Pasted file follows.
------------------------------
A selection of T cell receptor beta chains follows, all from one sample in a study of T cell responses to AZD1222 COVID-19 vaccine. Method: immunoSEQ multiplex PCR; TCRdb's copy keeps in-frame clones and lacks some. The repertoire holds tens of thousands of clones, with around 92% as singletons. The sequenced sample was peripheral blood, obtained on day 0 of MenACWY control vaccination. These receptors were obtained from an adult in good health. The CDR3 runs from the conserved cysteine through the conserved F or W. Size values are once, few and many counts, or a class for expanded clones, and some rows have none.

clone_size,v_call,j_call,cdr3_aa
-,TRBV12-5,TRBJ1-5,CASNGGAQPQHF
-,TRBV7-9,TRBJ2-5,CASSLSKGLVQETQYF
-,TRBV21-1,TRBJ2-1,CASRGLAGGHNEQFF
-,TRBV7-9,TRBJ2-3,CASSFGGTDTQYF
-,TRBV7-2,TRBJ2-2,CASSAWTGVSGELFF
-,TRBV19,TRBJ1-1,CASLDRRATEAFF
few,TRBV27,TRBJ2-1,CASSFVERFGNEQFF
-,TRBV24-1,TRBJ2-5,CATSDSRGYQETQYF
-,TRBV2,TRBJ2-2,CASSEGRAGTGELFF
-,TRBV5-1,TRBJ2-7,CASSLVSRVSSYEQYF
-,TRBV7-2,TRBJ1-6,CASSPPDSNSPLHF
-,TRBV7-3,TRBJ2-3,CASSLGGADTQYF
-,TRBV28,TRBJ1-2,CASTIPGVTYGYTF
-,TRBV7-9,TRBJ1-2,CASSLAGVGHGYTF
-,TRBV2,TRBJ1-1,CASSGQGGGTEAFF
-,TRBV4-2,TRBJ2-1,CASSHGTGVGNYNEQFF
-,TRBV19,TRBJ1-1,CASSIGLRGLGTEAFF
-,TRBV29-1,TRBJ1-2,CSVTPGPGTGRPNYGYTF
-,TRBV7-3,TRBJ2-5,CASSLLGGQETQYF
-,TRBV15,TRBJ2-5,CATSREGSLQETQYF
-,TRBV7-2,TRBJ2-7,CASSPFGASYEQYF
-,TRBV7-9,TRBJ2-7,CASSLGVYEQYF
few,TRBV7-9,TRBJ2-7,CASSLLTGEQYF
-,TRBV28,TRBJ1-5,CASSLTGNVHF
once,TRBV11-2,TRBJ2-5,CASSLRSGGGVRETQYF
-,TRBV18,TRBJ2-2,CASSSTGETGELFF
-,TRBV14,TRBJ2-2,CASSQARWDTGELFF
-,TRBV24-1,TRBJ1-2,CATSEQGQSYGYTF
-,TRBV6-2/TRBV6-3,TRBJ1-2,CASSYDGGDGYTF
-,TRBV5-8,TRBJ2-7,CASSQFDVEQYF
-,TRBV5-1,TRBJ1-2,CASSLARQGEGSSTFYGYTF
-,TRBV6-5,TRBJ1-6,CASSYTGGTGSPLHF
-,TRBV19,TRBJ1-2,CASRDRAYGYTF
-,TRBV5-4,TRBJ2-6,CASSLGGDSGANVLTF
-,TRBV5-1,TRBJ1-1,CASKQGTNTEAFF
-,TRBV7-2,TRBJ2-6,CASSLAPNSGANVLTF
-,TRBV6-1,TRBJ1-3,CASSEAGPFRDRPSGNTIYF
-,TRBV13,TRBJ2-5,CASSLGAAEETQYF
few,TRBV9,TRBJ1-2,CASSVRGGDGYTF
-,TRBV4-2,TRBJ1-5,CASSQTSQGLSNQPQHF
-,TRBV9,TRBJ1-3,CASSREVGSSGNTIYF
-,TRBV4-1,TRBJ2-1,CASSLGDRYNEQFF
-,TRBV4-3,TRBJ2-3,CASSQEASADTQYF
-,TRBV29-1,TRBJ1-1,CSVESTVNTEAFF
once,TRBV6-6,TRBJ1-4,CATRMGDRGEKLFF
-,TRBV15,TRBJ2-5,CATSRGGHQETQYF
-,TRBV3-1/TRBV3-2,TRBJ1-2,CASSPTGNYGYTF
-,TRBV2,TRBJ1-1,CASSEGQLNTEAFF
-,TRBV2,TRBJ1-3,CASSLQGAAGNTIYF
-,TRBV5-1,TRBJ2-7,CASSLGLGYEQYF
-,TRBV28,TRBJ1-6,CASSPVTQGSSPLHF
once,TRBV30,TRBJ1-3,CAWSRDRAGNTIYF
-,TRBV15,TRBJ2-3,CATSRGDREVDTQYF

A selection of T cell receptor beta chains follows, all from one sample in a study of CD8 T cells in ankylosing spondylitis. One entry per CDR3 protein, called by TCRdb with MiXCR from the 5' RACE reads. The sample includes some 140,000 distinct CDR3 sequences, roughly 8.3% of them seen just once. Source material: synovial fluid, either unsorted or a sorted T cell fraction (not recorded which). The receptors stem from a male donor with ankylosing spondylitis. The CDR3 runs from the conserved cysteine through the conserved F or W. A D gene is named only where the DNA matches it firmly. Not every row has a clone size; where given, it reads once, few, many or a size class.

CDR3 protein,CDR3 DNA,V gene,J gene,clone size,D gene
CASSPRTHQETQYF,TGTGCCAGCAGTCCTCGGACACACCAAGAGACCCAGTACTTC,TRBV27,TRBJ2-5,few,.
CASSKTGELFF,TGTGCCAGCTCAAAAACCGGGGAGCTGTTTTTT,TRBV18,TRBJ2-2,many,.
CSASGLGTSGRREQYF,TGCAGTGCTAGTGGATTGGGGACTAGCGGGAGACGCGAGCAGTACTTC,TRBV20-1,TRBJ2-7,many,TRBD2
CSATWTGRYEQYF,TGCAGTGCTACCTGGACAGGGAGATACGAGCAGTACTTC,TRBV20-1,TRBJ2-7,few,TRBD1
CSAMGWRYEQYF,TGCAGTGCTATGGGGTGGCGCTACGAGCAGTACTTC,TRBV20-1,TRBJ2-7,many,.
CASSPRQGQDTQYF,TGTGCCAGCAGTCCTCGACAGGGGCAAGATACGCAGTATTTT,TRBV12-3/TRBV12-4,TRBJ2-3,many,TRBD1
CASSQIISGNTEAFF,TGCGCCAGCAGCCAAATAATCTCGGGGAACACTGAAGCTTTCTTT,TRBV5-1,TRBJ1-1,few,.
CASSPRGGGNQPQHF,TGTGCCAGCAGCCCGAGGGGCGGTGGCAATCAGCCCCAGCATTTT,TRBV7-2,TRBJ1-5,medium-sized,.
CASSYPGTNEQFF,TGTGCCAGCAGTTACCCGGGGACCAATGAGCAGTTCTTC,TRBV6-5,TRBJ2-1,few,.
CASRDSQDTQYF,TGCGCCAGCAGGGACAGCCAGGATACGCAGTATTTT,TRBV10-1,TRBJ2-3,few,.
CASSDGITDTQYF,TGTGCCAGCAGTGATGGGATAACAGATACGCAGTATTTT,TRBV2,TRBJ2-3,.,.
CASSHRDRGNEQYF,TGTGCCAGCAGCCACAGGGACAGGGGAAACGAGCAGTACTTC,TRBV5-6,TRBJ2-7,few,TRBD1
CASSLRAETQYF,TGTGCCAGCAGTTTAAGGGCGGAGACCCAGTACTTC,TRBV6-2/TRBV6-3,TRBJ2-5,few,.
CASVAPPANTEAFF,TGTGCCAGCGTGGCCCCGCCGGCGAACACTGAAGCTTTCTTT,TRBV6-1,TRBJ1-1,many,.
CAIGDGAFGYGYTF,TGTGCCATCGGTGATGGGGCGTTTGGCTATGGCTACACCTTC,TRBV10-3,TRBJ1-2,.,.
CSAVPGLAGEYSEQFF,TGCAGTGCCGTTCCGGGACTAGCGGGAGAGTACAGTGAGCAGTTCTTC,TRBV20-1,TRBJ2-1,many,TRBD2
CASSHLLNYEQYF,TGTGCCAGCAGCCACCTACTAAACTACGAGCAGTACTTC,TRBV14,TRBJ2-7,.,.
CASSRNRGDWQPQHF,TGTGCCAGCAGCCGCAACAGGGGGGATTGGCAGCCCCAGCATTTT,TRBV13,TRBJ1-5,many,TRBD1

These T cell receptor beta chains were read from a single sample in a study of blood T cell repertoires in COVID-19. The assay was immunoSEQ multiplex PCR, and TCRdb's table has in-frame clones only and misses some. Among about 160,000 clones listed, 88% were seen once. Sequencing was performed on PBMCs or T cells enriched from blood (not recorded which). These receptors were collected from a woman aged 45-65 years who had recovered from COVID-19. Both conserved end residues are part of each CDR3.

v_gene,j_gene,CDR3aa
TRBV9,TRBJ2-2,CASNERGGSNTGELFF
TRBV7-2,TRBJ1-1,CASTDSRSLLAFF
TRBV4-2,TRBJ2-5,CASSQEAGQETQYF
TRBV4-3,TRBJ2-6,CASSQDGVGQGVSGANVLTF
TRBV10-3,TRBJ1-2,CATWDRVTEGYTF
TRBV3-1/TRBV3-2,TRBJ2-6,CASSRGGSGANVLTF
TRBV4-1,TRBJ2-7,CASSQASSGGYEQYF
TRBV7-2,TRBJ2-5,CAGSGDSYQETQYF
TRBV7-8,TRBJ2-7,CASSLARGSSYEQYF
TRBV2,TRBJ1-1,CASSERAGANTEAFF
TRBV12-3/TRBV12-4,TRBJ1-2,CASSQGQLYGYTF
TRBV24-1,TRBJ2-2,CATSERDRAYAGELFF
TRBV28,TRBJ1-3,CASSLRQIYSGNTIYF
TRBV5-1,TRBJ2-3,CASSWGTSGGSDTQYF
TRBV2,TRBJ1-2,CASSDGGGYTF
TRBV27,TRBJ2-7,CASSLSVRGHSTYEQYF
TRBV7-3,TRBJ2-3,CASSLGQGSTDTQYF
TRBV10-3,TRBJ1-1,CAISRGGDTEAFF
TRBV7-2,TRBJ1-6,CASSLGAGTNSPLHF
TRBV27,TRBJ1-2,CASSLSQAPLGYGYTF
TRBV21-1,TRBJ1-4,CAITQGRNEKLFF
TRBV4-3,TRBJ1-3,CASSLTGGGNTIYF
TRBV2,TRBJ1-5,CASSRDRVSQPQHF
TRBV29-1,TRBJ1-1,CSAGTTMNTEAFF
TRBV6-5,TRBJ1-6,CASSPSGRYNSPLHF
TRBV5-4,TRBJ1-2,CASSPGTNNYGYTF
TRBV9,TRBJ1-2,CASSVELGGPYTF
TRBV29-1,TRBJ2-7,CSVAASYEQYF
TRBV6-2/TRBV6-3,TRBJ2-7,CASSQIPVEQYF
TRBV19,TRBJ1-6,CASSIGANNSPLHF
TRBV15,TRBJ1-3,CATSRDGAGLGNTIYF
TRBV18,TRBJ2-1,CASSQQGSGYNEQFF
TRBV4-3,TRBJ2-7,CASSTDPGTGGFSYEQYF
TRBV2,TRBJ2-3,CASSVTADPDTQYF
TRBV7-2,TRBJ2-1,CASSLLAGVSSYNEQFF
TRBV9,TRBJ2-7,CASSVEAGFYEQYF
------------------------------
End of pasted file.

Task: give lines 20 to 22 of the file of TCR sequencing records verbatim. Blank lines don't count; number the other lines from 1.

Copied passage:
-,TRBV29-1,TRBJ1-2,CSVTPGPGTGRPNYGYTF
-,TRBV7-3,TRBJ2-5,CASSLLGGQETQYF
-,TRBV15,TRBJ2-5,CATSREGSLQETQYF